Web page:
Wednesday, February 20, 2013

Judge douses Sun Valley legal blaze

Ruling on lawsuit for records request favors city

Express Staff Writer

Top: Dewayne Briscoe. Above: Jim Donoval

Saying the city of Sun Valley had done all that could reasonably be expected of it, 5th District Judge Jonathan Brody last week denied attorney Jim Donoval’s request that the city be compelled to produce bill payment authorization forms from 2010 and 2011.

Donoval, husband of and a former attorney for former City Administrator Sharon Hammer, filed a lawsuit against the city on Aug. 20 claiming that original bill-paying forms within the city were destroyed and that forged copies were made to cover up the role of then-City Councilman Dewayne Briscoe in possible financial mismanagement of the city. Briscoe is now the mayor.

Donoval had made a request to the city on March 26 to obtain 42 bill payment authorization forms, called “yellow sheets,” dated between September 2010 and October 2011. According to city policy at the time, before payments were to be made, the forms were to be signed by former Treasurer and Finance Manager Michelle Frostenson, Hammer, then-Mayor Wayne Willich and a City Council member—in that order.

Donoval’s original complaint states that the city produced copies of only 25 of the forms and failed to provide the other 17 without any explanation for their “removal or destruction.”

“The city was supposed to produce 42 yellow sheets that had all four signatures,” Donoval said in an interview Tuesday. “There were multiple yellow sheets that former Mayor Willich and Ms. Hammer have said, in affidavits filed in the case, are forgeries. The city still has not produced any credit card approval forms with all four signatures.”

Boise-based attorney Kirtlan Naylor, who provides special legal counsel to the city, stated in a Sept. 11 answer to Donoval’s complaint that the city produced copies of all records that it found that were “responsive” to Donoval’s request. On Monday, Naylor declined to comment on the ruling, saying only that Brody’s opinion “says it all.”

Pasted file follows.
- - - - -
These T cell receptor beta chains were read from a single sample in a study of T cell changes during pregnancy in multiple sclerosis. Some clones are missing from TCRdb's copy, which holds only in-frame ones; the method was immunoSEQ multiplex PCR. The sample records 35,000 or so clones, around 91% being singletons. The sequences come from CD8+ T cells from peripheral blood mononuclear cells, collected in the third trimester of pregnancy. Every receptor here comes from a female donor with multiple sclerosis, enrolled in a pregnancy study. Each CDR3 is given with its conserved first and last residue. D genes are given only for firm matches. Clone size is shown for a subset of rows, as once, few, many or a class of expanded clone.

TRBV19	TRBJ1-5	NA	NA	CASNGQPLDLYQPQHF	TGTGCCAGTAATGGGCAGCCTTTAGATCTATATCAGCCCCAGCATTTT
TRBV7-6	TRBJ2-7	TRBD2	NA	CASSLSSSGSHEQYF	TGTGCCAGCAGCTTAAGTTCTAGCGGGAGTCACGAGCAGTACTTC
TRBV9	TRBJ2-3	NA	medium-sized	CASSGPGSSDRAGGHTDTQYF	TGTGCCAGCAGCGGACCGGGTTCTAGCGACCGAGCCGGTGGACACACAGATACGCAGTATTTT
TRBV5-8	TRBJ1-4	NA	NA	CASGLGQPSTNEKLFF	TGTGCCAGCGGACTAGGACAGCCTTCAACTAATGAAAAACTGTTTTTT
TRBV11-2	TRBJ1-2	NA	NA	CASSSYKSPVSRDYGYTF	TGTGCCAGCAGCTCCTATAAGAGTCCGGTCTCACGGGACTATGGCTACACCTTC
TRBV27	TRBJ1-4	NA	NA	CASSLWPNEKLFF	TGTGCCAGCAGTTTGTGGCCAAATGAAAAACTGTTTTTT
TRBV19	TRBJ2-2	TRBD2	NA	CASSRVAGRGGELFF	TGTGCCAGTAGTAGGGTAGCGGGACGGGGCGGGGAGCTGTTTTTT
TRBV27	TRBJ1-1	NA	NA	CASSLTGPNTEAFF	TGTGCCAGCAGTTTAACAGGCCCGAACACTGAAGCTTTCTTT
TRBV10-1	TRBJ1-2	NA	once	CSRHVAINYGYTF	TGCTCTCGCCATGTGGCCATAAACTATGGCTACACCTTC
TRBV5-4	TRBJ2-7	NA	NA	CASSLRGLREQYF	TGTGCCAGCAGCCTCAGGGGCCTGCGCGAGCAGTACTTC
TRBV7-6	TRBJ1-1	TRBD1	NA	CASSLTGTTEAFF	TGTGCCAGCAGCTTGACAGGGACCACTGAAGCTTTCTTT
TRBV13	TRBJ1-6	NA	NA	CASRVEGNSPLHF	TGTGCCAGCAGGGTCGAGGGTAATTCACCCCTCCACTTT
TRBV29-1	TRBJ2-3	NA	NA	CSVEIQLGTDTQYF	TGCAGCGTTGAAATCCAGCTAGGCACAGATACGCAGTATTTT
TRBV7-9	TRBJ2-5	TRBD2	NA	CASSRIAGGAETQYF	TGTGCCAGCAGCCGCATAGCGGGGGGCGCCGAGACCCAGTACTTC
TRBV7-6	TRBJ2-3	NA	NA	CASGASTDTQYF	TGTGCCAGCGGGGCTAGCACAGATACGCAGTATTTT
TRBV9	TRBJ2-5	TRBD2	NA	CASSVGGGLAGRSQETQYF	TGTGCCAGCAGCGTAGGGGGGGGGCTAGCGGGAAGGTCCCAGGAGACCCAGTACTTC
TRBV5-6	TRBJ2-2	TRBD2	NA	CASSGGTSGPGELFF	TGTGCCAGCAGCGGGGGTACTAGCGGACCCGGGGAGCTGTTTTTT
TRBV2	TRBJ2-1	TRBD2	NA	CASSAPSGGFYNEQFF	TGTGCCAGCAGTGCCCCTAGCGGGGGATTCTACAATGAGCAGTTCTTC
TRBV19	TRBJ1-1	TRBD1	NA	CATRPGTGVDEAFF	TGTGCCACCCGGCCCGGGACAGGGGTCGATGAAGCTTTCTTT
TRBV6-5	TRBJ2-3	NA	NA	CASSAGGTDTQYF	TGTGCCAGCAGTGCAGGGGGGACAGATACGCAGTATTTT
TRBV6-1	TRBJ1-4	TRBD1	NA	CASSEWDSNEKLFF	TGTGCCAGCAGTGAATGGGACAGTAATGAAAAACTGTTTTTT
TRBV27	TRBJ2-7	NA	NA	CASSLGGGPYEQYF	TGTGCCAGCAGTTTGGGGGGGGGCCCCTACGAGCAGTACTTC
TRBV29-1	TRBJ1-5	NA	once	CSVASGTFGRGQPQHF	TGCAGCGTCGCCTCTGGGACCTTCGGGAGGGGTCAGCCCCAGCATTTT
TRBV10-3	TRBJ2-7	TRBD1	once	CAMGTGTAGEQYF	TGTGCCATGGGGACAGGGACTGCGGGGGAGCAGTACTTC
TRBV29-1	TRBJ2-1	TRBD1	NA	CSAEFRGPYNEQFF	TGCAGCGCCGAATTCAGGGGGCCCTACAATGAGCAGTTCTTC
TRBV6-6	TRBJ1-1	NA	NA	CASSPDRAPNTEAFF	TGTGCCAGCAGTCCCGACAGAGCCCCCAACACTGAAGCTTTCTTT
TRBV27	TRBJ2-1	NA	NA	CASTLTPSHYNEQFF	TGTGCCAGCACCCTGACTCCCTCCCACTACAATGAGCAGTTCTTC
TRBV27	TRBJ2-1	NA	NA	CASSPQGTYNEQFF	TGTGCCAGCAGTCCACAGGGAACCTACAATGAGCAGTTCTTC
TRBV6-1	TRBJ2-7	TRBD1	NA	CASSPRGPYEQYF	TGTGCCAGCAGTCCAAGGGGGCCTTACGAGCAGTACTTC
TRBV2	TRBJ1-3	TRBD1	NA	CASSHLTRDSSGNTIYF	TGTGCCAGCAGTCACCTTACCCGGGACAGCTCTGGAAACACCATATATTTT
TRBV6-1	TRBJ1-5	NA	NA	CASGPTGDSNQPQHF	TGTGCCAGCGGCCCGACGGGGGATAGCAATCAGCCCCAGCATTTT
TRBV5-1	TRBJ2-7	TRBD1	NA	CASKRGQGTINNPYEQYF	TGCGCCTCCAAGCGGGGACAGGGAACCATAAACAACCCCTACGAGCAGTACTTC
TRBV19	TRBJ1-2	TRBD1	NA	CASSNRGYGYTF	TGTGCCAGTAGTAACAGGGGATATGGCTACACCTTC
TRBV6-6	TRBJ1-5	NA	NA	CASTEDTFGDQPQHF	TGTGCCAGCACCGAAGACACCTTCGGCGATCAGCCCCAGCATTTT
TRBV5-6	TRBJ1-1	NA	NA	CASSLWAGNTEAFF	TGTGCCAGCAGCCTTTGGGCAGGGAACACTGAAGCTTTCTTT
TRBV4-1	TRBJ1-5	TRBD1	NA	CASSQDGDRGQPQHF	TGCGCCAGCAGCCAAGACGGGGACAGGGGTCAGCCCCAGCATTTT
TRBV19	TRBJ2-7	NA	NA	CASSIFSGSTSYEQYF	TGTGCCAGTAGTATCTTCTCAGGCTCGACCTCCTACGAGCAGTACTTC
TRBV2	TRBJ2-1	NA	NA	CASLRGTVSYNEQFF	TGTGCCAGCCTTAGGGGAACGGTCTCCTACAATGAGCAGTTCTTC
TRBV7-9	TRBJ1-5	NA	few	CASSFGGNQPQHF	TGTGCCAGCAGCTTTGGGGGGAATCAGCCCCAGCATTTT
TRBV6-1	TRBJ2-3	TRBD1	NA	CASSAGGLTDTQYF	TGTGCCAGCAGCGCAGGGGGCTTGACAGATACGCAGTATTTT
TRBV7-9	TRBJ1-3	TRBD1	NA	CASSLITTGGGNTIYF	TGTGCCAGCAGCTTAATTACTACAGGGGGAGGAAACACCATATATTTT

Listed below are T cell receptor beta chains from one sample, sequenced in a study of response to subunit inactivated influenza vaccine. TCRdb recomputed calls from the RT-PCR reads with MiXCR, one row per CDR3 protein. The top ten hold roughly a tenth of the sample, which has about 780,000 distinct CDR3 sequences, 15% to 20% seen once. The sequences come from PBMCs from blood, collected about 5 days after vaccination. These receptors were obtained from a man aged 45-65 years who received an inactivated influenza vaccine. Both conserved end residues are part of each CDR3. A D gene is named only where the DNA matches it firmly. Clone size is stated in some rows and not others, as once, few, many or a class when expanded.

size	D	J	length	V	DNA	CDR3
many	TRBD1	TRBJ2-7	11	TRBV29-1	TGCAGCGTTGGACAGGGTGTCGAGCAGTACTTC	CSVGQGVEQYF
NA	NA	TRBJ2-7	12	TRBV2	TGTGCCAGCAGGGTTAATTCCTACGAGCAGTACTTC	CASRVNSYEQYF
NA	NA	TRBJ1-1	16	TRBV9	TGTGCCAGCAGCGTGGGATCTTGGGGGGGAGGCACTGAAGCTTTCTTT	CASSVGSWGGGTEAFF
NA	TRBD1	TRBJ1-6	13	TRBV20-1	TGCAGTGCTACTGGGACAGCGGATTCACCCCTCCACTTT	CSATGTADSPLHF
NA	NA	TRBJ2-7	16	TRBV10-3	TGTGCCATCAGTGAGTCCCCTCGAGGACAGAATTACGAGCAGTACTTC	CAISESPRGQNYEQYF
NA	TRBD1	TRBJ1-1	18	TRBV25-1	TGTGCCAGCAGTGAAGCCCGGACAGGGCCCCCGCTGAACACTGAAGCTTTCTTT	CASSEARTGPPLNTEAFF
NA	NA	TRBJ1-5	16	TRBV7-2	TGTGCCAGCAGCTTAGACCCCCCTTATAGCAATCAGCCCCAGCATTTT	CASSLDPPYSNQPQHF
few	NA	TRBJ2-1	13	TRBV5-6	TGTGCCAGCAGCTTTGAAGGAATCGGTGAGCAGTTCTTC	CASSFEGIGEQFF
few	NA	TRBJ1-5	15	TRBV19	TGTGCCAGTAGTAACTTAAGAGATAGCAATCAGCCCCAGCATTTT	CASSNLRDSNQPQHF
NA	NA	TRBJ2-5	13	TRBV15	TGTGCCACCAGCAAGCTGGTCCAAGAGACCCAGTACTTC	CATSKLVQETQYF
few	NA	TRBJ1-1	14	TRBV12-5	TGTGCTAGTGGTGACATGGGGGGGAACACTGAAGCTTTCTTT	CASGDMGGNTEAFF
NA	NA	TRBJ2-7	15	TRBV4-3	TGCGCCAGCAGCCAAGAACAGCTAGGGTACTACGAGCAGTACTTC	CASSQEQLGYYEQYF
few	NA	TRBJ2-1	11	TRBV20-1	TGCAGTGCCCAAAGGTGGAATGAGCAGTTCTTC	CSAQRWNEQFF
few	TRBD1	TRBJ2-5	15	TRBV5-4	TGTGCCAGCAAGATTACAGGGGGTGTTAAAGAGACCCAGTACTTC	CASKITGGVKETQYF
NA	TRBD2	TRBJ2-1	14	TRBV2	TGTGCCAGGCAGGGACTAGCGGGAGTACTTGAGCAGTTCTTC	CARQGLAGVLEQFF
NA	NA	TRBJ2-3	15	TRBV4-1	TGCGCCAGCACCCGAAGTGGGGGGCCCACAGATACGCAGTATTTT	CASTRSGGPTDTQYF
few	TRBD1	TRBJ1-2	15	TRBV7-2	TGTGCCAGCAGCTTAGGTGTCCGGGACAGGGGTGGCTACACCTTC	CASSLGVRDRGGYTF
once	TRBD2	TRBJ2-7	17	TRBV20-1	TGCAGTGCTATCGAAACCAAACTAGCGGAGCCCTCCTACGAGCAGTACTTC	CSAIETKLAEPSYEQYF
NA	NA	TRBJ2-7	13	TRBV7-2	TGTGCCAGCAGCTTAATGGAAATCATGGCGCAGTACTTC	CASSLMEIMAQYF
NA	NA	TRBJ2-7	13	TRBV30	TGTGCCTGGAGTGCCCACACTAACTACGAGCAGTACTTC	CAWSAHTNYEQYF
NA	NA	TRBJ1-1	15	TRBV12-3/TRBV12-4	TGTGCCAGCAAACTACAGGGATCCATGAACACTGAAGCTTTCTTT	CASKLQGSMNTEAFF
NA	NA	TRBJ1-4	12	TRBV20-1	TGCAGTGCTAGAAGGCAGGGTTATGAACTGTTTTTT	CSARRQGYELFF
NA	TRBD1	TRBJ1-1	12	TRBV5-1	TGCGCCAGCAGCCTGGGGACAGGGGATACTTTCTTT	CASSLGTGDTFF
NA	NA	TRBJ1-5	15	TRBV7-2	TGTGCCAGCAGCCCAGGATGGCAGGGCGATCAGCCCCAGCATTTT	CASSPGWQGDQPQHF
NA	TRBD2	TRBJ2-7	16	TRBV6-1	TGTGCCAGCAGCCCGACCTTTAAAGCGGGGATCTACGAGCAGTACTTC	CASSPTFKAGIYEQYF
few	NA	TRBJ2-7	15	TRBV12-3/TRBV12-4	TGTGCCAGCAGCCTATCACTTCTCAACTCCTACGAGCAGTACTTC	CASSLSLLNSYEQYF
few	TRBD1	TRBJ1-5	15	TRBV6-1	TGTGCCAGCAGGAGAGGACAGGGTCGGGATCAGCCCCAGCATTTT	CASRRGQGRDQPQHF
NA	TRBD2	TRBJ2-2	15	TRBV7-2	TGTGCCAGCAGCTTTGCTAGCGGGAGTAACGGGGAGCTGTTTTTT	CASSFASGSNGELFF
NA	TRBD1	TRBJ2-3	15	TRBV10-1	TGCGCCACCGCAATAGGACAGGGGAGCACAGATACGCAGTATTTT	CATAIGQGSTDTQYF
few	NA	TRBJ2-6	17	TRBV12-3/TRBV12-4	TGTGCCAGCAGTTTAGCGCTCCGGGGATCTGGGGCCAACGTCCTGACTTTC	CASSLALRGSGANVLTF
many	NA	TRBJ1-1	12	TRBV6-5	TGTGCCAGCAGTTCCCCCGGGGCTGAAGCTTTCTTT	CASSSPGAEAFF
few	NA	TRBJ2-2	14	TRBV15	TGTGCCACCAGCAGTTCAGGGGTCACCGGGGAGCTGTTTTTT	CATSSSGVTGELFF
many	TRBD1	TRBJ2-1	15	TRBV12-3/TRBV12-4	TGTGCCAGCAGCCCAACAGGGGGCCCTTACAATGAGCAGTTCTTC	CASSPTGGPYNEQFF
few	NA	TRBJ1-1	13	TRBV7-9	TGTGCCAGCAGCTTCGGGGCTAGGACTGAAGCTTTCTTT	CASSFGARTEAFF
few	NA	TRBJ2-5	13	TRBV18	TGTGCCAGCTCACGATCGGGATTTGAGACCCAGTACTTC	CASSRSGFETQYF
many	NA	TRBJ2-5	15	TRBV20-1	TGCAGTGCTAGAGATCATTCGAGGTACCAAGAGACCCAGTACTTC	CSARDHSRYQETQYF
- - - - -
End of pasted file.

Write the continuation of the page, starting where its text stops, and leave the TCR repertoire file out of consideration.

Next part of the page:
The ruling, filed Feb. 14, states that Donoval presented evidence that the 17 missing yellow sheets “may have existed.” However, it states that because the city never formally “denied” Donoval’s public records request, the court cannot compel the city to produce the documents. The ruling also states that it does not appear that the city has purposefully withheld the missing sheets.

“It is unclear from the record whether the initial problems with providing all responsive documents [were] due to poor record-keeping on the part of the Defendant, ambiguous, confusing, or contradictory requests by the Plaintiff, or a combination of both,” the ruling states. “This court cannot compel the Defendant to make available documents it does not have.”

According to the ruling, the court does not have the authority under the Idaho Public Records Law to order the city to “explain what happened” to the missing yellow sheets. However, the ruling added that if the city discovers that it has any more of the documents sought by Donoval, it must provide them.

Briscoe said in an interview Monday that he never altered any documents and that the “poor record keeping” referred to in the ruling occurred during Willich’s administration.

In an amended complaint filed Oct. 22, Donoval also requested that if the city does not produce the documents, the court issue a referral to the Blaine County Prosecuting Attorney’s Office for a “felony criminal investigation.”

The ruling states that the court has no authority under the Idaho Public Records Law to grant such a request.

Though Brody knocked down most of Donoval’s requests from the court, he did rule in his favor on one item.

“The Defendant has requested costs and attorney fees … claiming that the Plaintiff has frivolously pursued his request for documents against the Defendant,” the ruling states.

Brody denied the city’s request for costs and fees, stating that the “underlying basis” of Donoval’s action for production of public records was “not frivolous.” The city has already committed at least $15,000 to Naylor for defense in the suit, but Naylor has requested $5,000 more, which the City Council has yet to approve. For now, however, the mayor is pleased the case is over.

“Donoval’s reign of legal terror against the city is coming to an end as truth prevails in court,” Briscoe said Monday.

Brennan Rego:

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